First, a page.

A Thousand Barrels a Second
Thoughts From The Frontline

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Today we take another look at the energy picture and how it will change over the next decade. Just as the world switched from whale oil to kerosene and from coal to diesel, we will see a change in how we find and use energy. That is inevitable. But the transition will not necessarily be easy or smooth. And there are some surprises along the way. The things we "know" and the assumptions we make about conservation of fuel and peak oil are probably wrong, and we need to get some key concepts down as we consider how the world will adjust to rising oil demand but at some point potentially falling production.

We are going to review a most excellent book by Peter Tertzakian called A Thousand Barrels a Second: The Coming Oil Break Point and the Challenges Facing an Energy Dependent World. It is balanced, thoughtful, and well written. Not only dealing with the present problems, Peter takes us back into history to see how humankind dealt with previous energy break points. I highly recommend his book for anyone thinking about investing in energy or for those interested in how energy will affect our lives in the next decade. You can get it at www.amazon.com.

Last March, I wrote about another book on energy called The Bottomless Well, by Peter Huber and Mark P. Mills. It is provocatively subtitled "The Twilight of Fuel, the Virtue of Waste, and Why We Will Never Run Out of Energy." Huber and Mills take a very hard look at the way we normally think about energy and turn conventional thinking on its head. I highly recommend it. You can go back and look at that e-letter here. I highly suggest you get both books when you go to Amazon.

In summary, Huber and Mills describe a bright future where we change our sources of energy and actually use more energy (a lot more!), rather than less. And I think they are spot on with much of their work. The development of electric cars and alternatives to oil, etc. will be a big driver of investment profits. But the transition as described by Tertzakian is not as smooth as one would like.

(Unless otherwise noted, all the facts and numbers below are from Tertzakian's book.)

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A Thousand Barrels a Second

In 1997, the world consumed almost 74 million barrels of oil per day. By 2002 that had risen to 78 million. Sometime this year, the world will consume 86 million barrels of oil a day, or 1,000 barrels a second. The growth in demand for oil rises about 1.5 to 2 million barrels each and every year.

China accounts for 23% of that growth, with the rest of Asia adding another 18%. The US only accounts for 11%, with the rest of the world growing demand by 48%. At the current pace of growth, we could see the demand for 100 million barrels a day in less than 10 years. Can we find another new14 million barrels a day while replacing the oil in old and declining fields? What happens if we can't?

Almost half the world's oil consumption ends up in a gas tank. China sees its demand for oil rise about 90% of its growth in GDP, what Tertzakian calls a 90% dependency factor. In other words, if Chinese GDP rises 10%, then its demand for oil rises 9%. The world average is about a 40% dependency factor.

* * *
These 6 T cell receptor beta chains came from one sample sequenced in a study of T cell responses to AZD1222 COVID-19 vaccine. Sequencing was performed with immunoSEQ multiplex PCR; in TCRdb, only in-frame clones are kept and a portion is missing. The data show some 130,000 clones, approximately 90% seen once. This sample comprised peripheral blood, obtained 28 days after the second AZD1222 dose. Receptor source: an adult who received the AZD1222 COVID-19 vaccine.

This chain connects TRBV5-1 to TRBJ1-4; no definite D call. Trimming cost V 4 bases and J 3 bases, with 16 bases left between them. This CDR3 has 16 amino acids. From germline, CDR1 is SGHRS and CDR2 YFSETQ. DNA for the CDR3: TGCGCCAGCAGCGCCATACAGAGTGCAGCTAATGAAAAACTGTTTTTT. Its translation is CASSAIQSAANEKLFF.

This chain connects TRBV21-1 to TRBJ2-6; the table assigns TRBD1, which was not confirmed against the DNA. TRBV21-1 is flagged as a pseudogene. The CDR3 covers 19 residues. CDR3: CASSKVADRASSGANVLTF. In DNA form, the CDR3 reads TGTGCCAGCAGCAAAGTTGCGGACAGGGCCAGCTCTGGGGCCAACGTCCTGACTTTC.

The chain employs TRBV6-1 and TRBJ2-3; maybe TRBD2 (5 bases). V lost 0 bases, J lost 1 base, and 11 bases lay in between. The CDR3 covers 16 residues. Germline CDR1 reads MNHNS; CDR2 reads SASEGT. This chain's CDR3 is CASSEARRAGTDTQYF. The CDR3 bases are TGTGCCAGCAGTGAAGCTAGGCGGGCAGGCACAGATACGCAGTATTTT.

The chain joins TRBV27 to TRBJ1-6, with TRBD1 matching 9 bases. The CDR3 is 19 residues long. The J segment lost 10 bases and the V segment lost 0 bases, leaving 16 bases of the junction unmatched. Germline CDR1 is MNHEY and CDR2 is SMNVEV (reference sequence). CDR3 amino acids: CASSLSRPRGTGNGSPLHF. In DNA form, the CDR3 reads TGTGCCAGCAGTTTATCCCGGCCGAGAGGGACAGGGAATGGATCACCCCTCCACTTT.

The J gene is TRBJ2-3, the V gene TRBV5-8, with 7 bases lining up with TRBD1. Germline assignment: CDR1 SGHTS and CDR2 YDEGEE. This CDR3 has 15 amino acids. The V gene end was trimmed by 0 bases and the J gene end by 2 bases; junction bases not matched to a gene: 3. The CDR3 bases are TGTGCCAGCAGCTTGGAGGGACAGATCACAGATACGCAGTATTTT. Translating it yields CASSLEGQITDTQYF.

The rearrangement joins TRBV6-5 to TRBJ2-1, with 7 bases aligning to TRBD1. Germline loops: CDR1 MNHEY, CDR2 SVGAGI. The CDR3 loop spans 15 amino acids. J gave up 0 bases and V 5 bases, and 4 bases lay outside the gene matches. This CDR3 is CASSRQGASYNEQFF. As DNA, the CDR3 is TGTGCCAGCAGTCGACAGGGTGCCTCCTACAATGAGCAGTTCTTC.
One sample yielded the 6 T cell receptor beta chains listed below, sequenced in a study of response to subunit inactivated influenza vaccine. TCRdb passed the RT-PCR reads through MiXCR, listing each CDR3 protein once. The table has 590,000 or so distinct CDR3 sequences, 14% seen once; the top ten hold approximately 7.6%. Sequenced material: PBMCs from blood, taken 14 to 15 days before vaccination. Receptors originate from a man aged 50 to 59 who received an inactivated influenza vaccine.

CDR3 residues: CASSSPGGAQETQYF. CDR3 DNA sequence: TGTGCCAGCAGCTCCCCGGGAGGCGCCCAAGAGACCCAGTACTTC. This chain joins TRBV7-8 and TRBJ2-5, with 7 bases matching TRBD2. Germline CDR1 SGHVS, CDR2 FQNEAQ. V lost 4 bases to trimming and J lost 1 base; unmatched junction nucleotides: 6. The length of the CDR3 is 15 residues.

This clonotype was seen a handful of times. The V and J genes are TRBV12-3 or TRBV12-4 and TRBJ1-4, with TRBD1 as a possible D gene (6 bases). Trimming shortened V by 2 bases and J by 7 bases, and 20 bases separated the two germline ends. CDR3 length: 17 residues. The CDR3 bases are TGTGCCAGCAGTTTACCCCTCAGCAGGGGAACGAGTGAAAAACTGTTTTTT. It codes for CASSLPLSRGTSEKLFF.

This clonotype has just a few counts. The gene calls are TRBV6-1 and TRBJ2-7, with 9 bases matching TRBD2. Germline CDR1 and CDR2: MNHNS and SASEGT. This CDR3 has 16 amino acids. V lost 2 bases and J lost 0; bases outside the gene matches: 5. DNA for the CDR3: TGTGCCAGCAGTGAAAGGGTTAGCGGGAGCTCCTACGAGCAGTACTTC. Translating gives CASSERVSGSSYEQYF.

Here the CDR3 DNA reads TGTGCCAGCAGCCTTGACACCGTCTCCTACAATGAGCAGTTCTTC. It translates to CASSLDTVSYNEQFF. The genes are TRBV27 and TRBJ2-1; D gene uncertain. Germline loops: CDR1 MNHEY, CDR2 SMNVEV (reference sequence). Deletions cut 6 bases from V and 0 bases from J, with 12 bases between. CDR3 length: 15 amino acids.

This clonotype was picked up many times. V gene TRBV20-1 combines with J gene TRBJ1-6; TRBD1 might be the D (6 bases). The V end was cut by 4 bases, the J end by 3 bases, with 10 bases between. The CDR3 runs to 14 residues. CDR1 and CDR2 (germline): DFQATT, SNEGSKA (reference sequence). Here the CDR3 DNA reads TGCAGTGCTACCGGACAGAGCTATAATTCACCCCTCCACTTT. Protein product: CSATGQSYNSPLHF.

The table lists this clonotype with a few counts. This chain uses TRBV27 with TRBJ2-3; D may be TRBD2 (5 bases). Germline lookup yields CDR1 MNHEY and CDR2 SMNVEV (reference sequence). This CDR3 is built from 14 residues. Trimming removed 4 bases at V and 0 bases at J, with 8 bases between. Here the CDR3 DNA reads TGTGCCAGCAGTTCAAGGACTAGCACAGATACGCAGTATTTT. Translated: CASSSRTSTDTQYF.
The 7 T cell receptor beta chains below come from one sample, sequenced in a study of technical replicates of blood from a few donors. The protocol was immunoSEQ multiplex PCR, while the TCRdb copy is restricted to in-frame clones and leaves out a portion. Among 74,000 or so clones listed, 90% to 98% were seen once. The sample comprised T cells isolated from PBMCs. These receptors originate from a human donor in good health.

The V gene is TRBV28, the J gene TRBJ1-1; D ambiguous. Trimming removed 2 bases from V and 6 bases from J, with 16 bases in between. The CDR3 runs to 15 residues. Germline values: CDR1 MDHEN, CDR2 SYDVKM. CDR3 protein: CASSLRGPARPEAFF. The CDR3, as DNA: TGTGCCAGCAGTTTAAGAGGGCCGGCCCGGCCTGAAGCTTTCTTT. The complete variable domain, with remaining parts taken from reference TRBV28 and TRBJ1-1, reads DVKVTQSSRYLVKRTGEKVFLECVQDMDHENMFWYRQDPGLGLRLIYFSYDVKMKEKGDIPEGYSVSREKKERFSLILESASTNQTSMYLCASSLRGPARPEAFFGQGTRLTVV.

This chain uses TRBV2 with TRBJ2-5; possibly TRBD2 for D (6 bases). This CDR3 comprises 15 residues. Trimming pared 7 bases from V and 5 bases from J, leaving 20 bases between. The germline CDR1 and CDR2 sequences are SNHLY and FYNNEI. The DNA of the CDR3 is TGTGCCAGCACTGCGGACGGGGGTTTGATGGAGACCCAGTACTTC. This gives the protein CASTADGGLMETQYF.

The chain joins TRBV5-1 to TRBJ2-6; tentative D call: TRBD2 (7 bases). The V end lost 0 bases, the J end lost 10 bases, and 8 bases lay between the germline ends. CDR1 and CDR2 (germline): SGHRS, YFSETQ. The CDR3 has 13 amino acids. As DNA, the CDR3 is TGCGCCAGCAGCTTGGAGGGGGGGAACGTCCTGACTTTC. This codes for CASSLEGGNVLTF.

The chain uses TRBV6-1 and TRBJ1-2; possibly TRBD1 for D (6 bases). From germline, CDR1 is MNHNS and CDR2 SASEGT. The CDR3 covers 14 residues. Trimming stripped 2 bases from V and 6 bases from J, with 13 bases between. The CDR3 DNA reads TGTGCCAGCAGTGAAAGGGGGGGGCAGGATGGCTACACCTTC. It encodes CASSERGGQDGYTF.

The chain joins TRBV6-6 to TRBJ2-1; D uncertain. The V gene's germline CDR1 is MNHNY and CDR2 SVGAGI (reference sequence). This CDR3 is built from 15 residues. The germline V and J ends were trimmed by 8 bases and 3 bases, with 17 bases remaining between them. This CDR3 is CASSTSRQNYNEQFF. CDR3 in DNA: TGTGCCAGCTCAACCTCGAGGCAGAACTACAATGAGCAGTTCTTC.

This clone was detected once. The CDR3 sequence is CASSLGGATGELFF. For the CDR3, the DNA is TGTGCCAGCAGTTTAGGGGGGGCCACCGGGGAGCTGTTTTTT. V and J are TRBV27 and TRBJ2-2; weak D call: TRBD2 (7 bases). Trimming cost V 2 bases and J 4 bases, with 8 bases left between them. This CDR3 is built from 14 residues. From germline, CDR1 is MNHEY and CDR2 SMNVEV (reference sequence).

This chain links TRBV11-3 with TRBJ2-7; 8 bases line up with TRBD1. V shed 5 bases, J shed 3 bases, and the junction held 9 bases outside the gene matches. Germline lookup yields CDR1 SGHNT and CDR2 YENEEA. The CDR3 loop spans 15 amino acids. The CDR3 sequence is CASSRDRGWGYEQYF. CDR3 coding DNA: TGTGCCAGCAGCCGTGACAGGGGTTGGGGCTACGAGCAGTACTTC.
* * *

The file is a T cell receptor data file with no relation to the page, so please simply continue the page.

My back of the napkin estimate is that even if the world sees an economic slowdown in the next few years, over the next ten it is likely that world GDP growth will be at the long-term average of 3.5%, or 41% over ten years. If the dependency factor remains at 40, then oil demand will grow by 16%, well over 100 million barrels a day before 2016. But that's a big if.

The reality is that this level of growth in oil production is unlikely. We are pushing the limits of production today. Yes, there are significant potential new sources. Iraq and Iran could double their production. Venezuela has much more oil it could drill. Nigeria has greater reserves, as does Russia. The Steppes of Asia have vast untapped reserves. The Canadian reserves in the form of oil sands are immense. With the exception of Canada, the locations of new or larger sources of oil are not in the most desirable and stable of locales.

But putting aside the political issues, can we grow our way out of the problem? Not according to a report by the US Army Corps of Engineers called "Energy Trends and Their Implications for US Army Installations" by Donald Fournier and Eileen Westervelt.

They suggest "...a shortfall in world oil production of 1 to 2 percent during the next decade. This is a sure sign that the oil world supply picture is changing in ways that depart from 'business as usual.'"

"... In general, all nonrenewable resources follow a natural supply curve. Production increases rapidly, slows, reaches a peak, and then declines (at a rapid pace, similar to its initial increase). The major question for petroleum is not whether production will peak, but when. [Emphasis mine - JFM] There are many estimates of recoverable petroleum reserves giving rise to many estimates of when peak oil will occur and how high the peak will be. A careful review of all the estimates leads to the conclusion that world oil production may peak within a few short years, after which it will decline (Campbell and Laherrere 1998; Deffeyes 2001; Laherrere 2003).

"Once peak oil occurs, then the historic patterns of world oil demand and price cycles will cease. In recent years, the realization of price stability has depended on the effectiveness of nations belonging to the Organization of the Petroleum Exporting Countries (OPEC) to adjust for the production increases and lags of the non-OPEC nations.

"We have now entered a period where production is lagging behind demand. Presumably, potential excess capacity still resides in OPEC nations, thus allowing them to control the price of oil. The current debate is whether OPEC can in fact increase production to stabilize prices, or if the market will have to adjust demand to meet supply through price mechanisms. Saudi Arabia maintains that it has excess capacity and can increase production to meet demand. Unfortunately, Saudi Arabia has not been able to increase supply above its monthly production peak of April 2003 (EIA 2005). Iraq may also have significant excess capacity if it could be brought into production (EIA 2002). Meanwhile, domestic oil production in both the lower 48 states and Alaska continues to decline. Many non-OPEC oil producers have also passed or are currently reaching their peaks of production."